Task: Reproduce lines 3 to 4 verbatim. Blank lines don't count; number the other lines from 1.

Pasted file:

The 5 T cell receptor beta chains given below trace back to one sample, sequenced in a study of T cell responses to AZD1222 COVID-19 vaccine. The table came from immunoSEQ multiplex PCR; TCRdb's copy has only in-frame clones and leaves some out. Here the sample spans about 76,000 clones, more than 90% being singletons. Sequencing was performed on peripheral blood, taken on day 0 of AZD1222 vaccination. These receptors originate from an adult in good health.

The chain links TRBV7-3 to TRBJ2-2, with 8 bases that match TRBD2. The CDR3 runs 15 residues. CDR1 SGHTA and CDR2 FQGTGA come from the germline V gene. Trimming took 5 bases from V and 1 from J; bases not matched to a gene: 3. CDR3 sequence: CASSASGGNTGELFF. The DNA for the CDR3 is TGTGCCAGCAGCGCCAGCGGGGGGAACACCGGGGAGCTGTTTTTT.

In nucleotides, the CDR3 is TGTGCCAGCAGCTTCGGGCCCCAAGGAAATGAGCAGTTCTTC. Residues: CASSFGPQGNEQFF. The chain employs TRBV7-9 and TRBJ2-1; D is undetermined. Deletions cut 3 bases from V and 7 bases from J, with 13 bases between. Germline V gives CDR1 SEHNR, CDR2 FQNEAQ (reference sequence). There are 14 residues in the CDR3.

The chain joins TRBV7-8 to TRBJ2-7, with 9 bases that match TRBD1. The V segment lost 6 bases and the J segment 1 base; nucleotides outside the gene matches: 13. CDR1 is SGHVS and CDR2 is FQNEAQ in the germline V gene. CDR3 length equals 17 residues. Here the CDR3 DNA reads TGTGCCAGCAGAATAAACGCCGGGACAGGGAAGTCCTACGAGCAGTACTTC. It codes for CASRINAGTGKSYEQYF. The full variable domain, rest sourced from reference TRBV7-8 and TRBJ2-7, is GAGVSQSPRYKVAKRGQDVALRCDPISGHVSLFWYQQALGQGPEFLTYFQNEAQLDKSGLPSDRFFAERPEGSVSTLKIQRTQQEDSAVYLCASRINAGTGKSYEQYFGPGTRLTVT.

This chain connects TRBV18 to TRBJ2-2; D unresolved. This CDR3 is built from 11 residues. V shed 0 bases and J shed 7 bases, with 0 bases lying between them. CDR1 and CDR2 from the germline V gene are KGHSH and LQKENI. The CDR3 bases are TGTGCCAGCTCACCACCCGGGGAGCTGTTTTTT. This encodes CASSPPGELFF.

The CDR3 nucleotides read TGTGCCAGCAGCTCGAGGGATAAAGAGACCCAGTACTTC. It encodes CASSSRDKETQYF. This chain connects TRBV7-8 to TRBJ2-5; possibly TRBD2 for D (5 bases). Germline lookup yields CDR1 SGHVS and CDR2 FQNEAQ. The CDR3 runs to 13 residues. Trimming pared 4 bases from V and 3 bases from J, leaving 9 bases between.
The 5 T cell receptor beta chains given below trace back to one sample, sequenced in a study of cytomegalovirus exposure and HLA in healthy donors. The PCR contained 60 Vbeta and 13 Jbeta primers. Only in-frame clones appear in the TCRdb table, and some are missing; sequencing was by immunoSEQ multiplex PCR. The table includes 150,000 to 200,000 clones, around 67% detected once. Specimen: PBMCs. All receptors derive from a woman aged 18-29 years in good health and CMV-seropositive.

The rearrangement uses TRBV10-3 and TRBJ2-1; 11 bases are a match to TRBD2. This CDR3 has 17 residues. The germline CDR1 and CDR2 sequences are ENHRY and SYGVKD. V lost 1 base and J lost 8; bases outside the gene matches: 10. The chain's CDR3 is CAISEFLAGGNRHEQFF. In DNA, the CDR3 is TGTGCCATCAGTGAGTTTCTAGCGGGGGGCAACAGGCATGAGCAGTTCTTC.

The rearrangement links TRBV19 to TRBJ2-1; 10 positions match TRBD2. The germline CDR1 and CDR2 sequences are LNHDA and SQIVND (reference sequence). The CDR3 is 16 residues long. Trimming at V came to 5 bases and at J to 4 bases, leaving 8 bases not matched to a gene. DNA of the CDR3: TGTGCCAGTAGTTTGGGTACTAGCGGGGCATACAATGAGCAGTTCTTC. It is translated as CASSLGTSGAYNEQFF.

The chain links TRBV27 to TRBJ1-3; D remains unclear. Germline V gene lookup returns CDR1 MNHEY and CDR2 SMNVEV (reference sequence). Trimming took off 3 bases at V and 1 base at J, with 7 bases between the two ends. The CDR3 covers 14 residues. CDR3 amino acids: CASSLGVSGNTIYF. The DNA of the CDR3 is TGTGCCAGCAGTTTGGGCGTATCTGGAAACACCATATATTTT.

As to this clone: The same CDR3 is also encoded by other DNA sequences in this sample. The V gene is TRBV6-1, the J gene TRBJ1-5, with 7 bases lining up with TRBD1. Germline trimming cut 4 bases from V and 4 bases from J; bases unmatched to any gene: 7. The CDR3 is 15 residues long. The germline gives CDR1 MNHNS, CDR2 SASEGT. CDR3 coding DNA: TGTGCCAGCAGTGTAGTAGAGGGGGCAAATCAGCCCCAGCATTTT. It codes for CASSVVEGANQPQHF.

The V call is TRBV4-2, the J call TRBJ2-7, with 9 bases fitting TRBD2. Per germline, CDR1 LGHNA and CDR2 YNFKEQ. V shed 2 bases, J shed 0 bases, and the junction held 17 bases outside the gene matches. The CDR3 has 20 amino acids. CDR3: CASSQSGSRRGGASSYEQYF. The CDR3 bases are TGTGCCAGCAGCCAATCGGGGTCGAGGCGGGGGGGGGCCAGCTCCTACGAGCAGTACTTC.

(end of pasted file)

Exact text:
In nucleotides, the CDR3 is TGTGCCAGCAGCTTCGGGCCCCAAGGAAATGAGCAGTTCTTC. Residues: CASSFGPQGNEQFF. The chain employs TRBV7-9 and TRBJ2-1; D is undetermined. Deletions cut 3 bases from V and 7 bases from J, with 13 bases between. Germline V gives CDR1 SEHNR, CDR2 FQNEAQ (reference sequence). There are 14 residues in the CDR3.

The chain joins TRBV7-8 to TRBJ2-7, with 9 bases that match TRBD1. The V segment lost 6 bases and the J segment 1 base; nucleotides outside the gene matches: 13. CDR1 is SGHVS and CDR2 is FQNEAQ in the germline V gene. CDR3 length equals 17 residues. Here the CDR3 DNA reads TGTGCCAGCAGAATAAACGCCGGGACAGGGAAGTCCTACGAGCAGTACTTC. It codes for CASRINAGTGKSYEQYF. The full variable domain, rest sourced from reference TRBV7-8 and TRBJ2-7, is GAGVSQSPRYKVAKRGQDVALRCDPISGHVSLFWYQQALGQGPEFLTYFQNEAQLDKSGLPSDRFFAERPEGSVSTLKIQRTQQEDSAVYLCASRINAGTGKSYEQYFGPGTRLTVT.